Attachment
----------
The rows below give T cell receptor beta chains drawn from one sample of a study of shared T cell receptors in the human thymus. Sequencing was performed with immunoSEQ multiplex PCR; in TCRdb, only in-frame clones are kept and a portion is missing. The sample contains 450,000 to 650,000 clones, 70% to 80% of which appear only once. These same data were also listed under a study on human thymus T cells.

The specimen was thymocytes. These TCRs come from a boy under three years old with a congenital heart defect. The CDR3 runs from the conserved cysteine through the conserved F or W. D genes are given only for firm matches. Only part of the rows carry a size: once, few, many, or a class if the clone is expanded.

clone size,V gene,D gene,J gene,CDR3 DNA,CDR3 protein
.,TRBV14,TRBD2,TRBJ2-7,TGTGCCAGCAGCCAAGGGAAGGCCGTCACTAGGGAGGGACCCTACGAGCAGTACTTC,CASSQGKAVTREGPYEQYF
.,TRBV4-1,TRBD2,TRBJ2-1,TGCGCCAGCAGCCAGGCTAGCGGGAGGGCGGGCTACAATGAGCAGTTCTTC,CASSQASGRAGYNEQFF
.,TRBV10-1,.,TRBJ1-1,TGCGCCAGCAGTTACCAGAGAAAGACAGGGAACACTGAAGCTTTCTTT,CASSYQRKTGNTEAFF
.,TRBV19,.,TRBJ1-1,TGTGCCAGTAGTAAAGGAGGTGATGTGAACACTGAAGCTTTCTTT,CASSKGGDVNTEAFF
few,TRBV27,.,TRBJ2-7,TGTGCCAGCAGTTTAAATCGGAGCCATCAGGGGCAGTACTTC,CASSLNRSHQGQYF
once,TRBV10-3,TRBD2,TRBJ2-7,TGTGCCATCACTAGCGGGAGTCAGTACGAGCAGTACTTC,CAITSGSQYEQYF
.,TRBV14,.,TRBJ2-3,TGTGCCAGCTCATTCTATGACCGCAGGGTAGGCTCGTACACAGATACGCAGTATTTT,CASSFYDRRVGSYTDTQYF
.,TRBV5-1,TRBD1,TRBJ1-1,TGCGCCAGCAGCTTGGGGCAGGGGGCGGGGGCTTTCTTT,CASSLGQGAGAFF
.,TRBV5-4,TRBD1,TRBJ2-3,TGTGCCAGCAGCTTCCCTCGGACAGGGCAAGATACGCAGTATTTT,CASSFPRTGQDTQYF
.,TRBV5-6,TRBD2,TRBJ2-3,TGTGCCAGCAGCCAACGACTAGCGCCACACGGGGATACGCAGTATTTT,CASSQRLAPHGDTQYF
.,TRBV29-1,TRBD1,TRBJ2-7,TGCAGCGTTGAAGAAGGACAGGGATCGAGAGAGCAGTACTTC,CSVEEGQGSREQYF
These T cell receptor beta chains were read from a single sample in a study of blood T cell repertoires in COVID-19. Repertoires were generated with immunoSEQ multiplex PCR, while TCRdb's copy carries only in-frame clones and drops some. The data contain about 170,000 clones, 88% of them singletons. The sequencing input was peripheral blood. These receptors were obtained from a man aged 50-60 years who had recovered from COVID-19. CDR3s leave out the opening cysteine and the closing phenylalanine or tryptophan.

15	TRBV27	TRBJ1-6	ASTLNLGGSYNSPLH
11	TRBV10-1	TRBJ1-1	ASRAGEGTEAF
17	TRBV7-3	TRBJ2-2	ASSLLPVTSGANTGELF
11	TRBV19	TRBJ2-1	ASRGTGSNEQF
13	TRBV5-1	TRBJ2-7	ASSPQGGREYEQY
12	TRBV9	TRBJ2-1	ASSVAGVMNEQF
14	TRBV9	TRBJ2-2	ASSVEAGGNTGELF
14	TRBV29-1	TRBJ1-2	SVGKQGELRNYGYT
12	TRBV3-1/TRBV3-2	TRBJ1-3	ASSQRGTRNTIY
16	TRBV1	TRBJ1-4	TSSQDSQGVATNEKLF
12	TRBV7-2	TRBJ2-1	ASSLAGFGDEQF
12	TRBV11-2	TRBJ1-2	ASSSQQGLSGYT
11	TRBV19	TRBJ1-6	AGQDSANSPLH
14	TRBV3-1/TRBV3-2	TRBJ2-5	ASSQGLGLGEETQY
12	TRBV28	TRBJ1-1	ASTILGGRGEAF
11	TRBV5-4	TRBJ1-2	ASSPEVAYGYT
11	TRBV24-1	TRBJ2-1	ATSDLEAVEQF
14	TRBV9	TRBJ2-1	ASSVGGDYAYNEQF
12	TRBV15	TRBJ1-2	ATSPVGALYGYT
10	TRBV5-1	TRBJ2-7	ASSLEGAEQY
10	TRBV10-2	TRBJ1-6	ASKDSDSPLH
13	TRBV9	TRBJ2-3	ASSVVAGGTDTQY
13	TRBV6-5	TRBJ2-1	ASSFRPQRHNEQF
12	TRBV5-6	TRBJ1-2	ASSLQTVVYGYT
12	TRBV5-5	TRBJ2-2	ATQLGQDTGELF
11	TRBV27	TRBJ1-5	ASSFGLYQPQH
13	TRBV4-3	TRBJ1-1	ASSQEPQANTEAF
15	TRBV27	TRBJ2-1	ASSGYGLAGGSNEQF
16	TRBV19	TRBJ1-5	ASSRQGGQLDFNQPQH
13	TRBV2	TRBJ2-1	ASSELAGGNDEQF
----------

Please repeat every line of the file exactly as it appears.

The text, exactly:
The rows below give T cell receptor beta chains drawn from one sample of a study of shared T cell receptors in the human thymus. Sequencing was performed with immunoSEQ multiplex PCR; in TCRdb, only in-frame clones are kept and a portion is missing. The sample contains 450,000 to 650,000 clones, 70% to 80% of which appear only once. These same data were also listed under a study on human thymus T cells.

The specimen was thymocytes. These TCRs come from a boy under three years old with a congenital heart defect. The CDR3 runs from the conserved cysteine through the conserved F or W. D genes are given only for firm matches. Only part of the rows carry a size: once, few, many, or a class if the clone is expanded.

clone size,V gene,D gene,J gene,CDR3 DNA,CDR3 protein
.,TRBV14,TRBD2,TRBJ2-7,TGTGCCAGCAGCCAAGGGAAGGCCGTCACTAGGGAGGGACCCTACGAGCAGTACTTC,CASSQGKAVTREGPYEQYF
.,TRBV4-1,TRBD2,TRBJ2-1,TGCGCCAGCAGCCAGGCTAGCGGGAGGGCGGGCTACAATGAGCAGTTCTTC,CASSQASGRAGYNEQFF
.,TRBV10-1,.,TRBJ1-1,TGCGCCAGCAGTTACCAGAGAAAGACAGGGAACACTGAAGCTTTCTTT,CASSYQRKTGNTEAFF
.,TRBV19,.,TRBJ1-1,TGTGCCAGTAGTAAAGGAGGTGATGTGAACACTGAAGCTTTCTTT,CASSKGGDVNTEAFF
few,TRBV27,.,TRBJ2-7,TGTGCCAGCAGTTTAAATCGGAGCCATCAGGGGCAGTACTTC,CASSLNRSHQGQYF
once,TRBV10-3,TRBD2,TRBJ2-7,TGTGCCATCACTAGCGGGAGTCAGTACGAGCAGTACTTC,CAITSGSQYEQYF
.,TRBV14,.,TRBJ2-3,TGTGCCAGCTCATTCTATGACCGCAGGGTAGGCTCGTACACAGATACGCAGTATTTT,CASSFYDRRVGSYTDTQYF
.,TRBV5-1,TRBD1,TRBJ1-1,TGCGCCAGCAGCTTGGGGCAGGGGGCGGGGGCTTTCTTT,CASSLGQGAGAFF
.,TRBV5-4,TRBD1,TRBJ2-3,TGTGCCAGCAGCTTCCCTCGGACAGGGCAAGATACGCAGTATTTT,CASSFPRTGQDTQYF
.,TRBV5-6,TRBD2,TRBJ2-3,TGTGCCAGCAGCCAACGACTAGCGCCACACGGGGATACGCAGTATTTT,CASSQRLAPHGDTQYF
.,TRBV29-1,TRBD1,TRBJ2-7,TGCAGCGTTGAAGAAGGACAGGGATCGAGAGAGCAGTACTTC,CSVEEGQGSREQYF
These T cell receptor beta chains were read from a single sample in a study of blood T cell repertoires in COVID-19. Repertoires were generated with immunoSEQ multiplex PCR, while TCRdb's copy carries only in-frame clones and drops some. The data contain about 170,000 clones, 88% of them singletons. The sequencing input was peripheral blood. These receptors were obtained from a man aged 50-60 years who had recovered from COVID-19. CDR3s leave out the opening cysteine and the closing phenylalanine or tryptophan.

15	TRBV27	TRBJ1-6	ASTLNLGGSYNSPLH
11	TRBV10-1	TRBJ1-1	ASRAGEGTEAF
17	TRBV7-3	TRBJ2-2	ASSLLPVTSGANTGELF
11	TRBV19	TRBJ2-1	ASRGTGSNEQF
13	TRBV5-1	TRBJ2-7	ASSPQGGREYEQY
12	TRBV9	TRBJ2-1	ASSVAGVMNEQF
14	TRBV9	TRBJ2-2	ASSVEAGGNTGELF
14	TRBV29-1	TRBJ1-2	SVGKQGELRNYGYT
12	TRBV3-1/TRBV3-2	TRBJ1-3	ASSQRGTRNTIY
16	TRBV1	TRBJ1-4	TSSQDSQGVATNEKLF
12	TRBV7-2	TRBJ2-1	ASSLAGFGDEQF
12	TRBV11-2	TRBJ1-2	ASSSQQGLSGYT
11	TRBV19	TRBJ1-6	AGQDSANSPLH
14	TRBV3-1/TRBV3-2	TRBJ2-5	ASSQGLGLGEETQY
12	TRBV28	TRBJ1-1	ASTILGGRGEAF
11	TRBV5-4	TRBJ1-2	ASSPEVAYGYT
11	TRBV24-1	TRBJ2-1	ATSDLEAVEQF
14	TRBV9	TRBJ2-1	ASSVGGDYAYNEQF
12	TRBV15	TRBJ1-2	ATSPVGALYGYT
10	TRBV5-1	TRBJ2-7	ASSLEGAEQY
10	TRBV10-2	TRBJ1-6	ASKDSDSPLH
13	TRBV9	TRBJ2-3	ASSVVAGGTDTQY
13	TRBV6-5	TRBJ2-1	ASSFRPQRHNEQF
12	TRBV5-6	TRBJ1-2	ASSLQTVVYGYT
12	TRBV5-5	TRBJ2-2	ATQLGQDTGELF
11	TRBV27	TRBJ1-5	ASSFGLYQPQH
13	TRBV4-3	TRBJ1-1	ASSQEPQANTEAF
15	TRBV27	TRBJ2-1	ASSGYGLAGGSNEQF
16	TRBV19	TRBJ1-5	ASSRQGGQLDFNQPQH
13	TRBV2	TRBJ2-1	ASSELAGGNDEQF